Oil majors may need deeper cuts to oil and gas exploration and production spending as they grapple with an extended period of low crude prices.
The industry is expected to reveal another set of grim earnings for the first quarter when benchmark Brent prices LCOc1 averaged $55 a barrel, almost half the level of a year ago.
Exxon Mobil, Royal Dutch Shell, BP and France’s Total have already responded by cutting 2015 capital spending by 10 to 15 per cent, delaying and scrapping projects and cutting operating costs.
And despite a sense among some industry executives that oil prices may have hit their 2015 lows following a decline in US shale production, more cuts may be needed.
Exxon, the world’s biggest listed oil company, has reduced 2015 capital spending by 12 per cent to $34bn (£22.47bn).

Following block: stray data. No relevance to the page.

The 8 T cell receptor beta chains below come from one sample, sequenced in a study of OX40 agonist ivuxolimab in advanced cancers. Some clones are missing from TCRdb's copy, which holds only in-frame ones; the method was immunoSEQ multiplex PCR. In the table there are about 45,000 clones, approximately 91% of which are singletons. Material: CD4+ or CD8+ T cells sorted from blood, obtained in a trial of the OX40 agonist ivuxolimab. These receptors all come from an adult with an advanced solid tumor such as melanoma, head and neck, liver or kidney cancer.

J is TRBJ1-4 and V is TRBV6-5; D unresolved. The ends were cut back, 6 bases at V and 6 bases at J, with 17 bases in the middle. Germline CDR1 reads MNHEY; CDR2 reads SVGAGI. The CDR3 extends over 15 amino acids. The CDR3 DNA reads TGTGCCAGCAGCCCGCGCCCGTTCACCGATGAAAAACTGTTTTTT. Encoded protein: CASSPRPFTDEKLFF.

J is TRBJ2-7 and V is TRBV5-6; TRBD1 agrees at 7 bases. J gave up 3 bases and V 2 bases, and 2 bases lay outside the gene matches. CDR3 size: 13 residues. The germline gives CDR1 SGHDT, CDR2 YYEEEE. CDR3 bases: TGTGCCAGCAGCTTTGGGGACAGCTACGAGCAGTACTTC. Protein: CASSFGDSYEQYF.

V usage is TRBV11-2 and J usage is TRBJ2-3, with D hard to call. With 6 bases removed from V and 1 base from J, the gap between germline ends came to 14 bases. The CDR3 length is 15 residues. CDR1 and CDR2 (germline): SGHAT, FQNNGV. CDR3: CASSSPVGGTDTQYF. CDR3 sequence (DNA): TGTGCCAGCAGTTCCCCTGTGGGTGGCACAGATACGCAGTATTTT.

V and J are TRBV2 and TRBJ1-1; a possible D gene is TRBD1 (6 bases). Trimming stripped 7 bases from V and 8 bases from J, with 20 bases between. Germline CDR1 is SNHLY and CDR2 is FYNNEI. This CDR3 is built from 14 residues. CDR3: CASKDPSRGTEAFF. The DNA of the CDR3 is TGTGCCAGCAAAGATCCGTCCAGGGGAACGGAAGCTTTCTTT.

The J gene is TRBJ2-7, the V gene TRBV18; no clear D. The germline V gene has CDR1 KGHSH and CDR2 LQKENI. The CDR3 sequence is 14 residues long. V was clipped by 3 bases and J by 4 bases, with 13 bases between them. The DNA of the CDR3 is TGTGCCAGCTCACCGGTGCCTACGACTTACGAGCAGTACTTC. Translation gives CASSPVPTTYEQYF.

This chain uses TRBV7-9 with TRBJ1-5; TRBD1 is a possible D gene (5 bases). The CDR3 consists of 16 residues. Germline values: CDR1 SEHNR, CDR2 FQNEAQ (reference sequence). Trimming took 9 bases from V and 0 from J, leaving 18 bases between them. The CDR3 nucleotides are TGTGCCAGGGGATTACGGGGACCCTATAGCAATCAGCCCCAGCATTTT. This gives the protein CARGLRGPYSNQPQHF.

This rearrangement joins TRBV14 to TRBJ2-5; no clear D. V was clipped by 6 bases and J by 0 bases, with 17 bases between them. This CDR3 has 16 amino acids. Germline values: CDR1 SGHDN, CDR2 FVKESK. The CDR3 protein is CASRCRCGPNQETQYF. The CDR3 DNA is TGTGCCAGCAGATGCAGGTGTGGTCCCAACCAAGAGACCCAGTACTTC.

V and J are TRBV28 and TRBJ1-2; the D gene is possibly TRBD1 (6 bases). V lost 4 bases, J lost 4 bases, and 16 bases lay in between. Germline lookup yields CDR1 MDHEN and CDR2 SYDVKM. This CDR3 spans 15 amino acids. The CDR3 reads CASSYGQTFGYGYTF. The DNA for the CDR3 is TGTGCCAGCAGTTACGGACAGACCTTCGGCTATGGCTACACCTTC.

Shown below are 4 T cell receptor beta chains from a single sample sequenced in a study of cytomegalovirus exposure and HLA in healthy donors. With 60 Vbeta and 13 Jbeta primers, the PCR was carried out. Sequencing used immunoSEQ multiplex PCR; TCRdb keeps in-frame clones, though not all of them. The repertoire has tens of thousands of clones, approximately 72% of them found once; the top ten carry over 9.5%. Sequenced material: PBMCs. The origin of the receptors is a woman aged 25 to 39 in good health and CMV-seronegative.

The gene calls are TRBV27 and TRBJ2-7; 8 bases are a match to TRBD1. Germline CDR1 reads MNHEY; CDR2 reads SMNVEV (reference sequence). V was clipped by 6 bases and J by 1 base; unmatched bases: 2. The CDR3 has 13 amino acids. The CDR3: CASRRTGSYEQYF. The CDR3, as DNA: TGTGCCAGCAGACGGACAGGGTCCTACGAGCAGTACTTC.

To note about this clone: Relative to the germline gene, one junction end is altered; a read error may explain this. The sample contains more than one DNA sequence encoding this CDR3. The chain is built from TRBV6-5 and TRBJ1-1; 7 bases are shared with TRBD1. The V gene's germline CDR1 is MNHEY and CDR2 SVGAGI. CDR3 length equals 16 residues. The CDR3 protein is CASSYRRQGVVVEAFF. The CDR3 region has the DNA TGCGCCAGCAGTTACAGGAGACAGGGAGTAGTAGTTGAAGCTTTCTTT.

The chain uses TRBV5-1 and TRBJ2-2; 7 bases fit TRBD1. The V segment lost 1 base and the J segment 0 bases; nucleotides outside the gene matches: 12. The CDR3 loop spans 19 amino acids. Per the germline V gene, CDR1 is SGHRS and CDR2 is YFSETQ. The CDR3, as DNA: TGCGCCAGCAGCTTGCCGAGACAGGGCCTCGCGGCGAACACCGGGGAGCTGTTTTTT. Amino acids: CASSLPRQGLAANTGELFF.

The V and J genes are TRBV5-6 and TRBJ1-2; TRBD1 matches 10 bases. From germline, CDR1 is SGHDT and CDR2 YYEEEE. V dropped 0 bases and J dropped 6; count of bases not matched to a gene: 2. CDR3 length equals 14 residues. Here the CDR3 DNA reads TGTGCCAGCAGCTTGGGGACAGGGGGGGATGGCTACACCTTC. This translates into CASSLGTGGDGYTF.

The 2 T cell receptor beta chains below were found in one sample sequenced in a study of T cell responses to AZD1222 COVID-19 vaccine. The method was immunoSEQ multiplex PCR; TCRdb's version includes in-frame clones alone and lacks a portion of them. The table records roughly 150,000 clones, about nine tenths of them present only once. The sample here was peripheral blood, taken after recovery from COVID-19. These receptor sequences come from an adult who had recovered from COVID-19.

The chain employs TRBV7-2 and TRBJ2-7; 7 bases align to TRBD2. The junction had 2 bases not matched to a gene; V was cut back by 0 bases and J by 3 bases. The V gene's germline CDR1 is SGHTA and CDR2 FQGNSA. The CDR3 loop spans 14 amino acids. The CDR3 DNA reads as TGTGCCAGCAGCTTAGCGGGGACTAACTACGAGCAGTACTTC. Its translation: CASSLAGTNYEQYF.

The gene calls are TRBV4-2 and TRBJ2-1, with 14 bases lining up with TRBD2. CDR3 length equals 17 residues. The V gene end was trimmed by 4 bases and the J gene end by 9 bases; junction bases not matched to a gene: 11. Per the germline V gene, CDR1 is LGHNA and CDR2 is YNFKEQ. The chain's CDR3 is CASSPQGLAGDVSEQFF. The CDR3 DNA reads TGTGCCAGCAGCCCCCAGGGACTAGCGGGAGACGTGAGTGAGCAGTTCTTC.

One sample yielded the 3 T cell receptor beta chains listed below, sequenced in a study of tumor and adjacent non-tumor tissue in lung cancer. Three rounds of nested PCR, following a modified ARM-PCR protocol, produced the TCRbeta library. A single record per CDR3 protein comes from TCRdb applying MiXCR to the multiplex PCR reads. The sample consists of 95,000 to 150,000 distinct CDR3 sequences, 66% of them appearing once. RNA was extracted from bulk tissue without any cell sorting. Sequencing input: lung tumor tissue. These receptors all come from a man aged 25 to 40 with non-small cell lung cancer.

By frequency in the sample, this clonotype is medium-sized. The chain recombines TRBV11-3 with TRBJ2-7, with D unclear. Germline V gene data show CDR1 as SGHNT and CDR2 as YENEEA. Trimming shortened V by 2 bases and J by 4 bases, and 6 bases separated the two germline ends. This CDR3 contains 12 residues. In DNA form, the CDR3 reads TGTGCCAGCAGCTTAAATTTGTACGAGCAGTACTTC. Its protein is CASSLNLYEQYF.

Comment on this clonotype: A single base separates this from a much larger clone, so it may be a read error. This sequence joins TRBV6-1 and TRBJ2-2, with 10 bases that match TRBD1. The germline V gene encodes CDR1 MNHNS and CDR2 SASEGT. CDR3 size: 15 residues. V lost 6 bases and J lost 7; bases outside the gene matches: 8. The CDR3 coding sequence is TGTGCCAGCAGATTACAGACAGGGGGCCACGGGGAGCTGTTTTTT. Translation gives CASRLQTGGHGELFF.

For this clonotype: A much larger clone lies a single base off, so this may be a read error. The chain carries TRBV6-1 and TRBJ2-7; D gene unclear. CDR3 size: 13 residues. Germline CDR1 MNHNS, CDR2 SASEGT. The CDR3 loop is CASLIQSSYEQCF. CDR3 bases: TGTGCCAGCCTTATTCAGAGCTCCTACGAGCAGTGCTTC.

“We’ll see throughout the year whether we stay there (capex) or not, we’re seeing a lot of cost efficiencies,” chief executive Rex Tillerson said.
Analysts at HSBC singled out BP, Chevron, Statoil and Total for having “management aggressively looking to exploit this period to improve long-term returns”.
“Some of the companies now view the current environment not as a threat, but as the best opportunity for a re-set of project economics in well over 10 years,” HSBC said.